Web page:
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BonhamsMom
Jan. 18, 2010, 08:50 PM
Hello! I recently starting working for a fantastic BNT who wants to start a lesson program at her barn. I will be her assistant trainer and am hoping to bring in young beginner and intermediate riders. To do this, we are using a few of the BNT's horses and some that belong to the owner of the farm until I procure more mounts.

I will be splitting a percentage of whatever I make with the BNT and the farm owner whenever I teach a lesson. Could anyone tell me what is is a fair split?

Thanks!
Ashley

dab
Jan. 18, 2010, 11:10 PM
I'm not familiar with any situations where there's a 3-way split, but 50-50 is pretty common when the instructor works for the BO and uses BO's horses --

But, it sounds like you are already working there -- It's been years since I knew any instructors who were also pulling in an hourly wage -- I know some who got $5/rider above their normal wages ... that was about 20 years ago when lessons were $15-$25 -- Also know an assistant trainer who got nothing above her normal wage, and that was about 5 years ago -- She felt used (especially since many of her lessons were with boarders new to the barn who moved in specifically to ride with her) --

You may also want to discuss who pays for repairs if tack/jumps are broken in a lesson -- Who ensures any tack is repaired/replaced in a timely manner? Will you teach lessons during your normal work hours or stay late? Will there be time during your normal work hours to school lesson horses or organize a lesson tack room? -- Who handles turnout of lesson horses? -- Does that become your responsibility if you schedule a lesson during turnout hours? Is there a budget for advertising the lesson program?

When you say you'll be procuring more mounts, does that mean they're your financial responsibility? You cover any purchase cost, board, tack, vet, farrier, dentist, etc? I'd recommend developing at least a budget if not a business plan if you're headed in that direction --

ReSomething
Jan. 18, 2010, 11:49 PM
I don't know the split at my barn, but through eavesdropping and some discussions I have discovered that the lesson program at my barn is just as complex as Dab has pictured.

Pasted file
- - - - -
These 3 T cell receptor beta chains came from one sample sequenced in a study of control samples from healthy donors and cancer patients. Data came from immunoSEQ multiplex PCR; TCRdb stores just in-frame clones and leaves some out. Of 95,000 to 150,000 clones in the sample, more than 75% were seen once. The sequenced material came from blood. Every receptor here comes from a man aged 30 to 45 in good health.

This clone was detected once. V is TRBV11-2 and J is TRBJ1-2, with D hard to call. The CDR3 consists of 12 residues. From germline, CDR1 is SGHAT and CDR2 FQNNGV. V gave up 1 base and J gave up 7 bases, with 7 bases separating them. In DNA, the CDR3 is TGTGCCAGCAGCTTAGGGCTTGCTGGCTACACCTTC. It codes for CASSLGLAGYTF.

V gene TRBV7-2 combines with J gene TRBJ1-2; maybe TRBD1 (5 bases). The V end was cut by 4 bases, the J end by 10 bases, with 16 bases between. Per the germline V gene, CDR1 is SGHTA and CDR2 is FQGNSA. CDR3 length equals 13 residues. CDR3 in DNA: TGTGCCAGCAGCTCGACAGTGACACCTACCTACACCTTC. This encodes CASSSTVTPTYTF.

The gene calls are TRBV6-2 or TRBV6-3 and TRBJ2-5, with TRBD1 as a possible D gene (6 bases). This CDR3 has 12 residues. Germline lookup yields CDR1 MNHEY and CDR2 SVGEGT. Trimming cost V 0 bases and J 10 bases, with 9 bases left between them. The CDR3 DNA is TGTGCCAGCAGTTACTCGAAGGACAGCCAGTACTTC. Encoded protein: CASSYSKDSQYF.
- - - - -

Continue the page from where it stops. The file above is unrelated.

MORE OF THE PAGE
It is an independent entity and it may pay for all it's outstanding bills at the end of the month and then settle a percentage of whatever profit there is to you. You may have to teach a minimum of x paid lessons per week per horse before you pay for all the horse's expenses.
Or not. Depends on whether BNT is willing to subsidize the program.

gottagrey
Jan. 19, 2010, 01:09 AM
You need to work out other things like INSURANCE(Liability) and whether you pay or BNT since you say they want to start the lesson program - would you need to pay your own liability insurance or will theirs cover you.. Very important.

as far as the splits goes - initially since you would be doing the teaching I would think you need to make sure your share makes it worth your while and is this going to be in addition to any salary you are receiving presently or in lieu of salary? What involvement does the owner have? If you charge $60 per private lesson - 50% to you = $40; 25% = $15 to trainer and $15 to owner - is that going to be fair to everyone or will they expect a larger percentage. And then as mentioned above -if BNT/Owner covers your liability insurance - then a larger % to them; if not - I would think a lesser percentage...

Whatever is decided you need to have some sort of contract and also need to determine HOW the lessons are to be billed and then split. You might want to just say you want X amount per lesson as your fee and then let BNT /Owner determine the rest...

Do they 1099 you?

MagicRoseFarm
Jan. 19, 2010, 01:19 AM
We figure 1/3 is cost for the upkeep of the horse, 1/3 is cost for the facility (insurance, upkeep, labor, jumps) and 1/3 for the instructor IF they have paid the difference in cost to add themselves to the farm liability policy.

SO, if you get 25% and DO NOT have to reach in your own pocket to be added to the insurance, you are doing fine... Let them worry how to split the rest, then its not your problem.

BonhamsMom
Jan. 19, 2010, 11:03 AM
Thank you all. I should say that I am paying my own liability insurance, and up until now I've just been getting paid cash under the table, no 1099.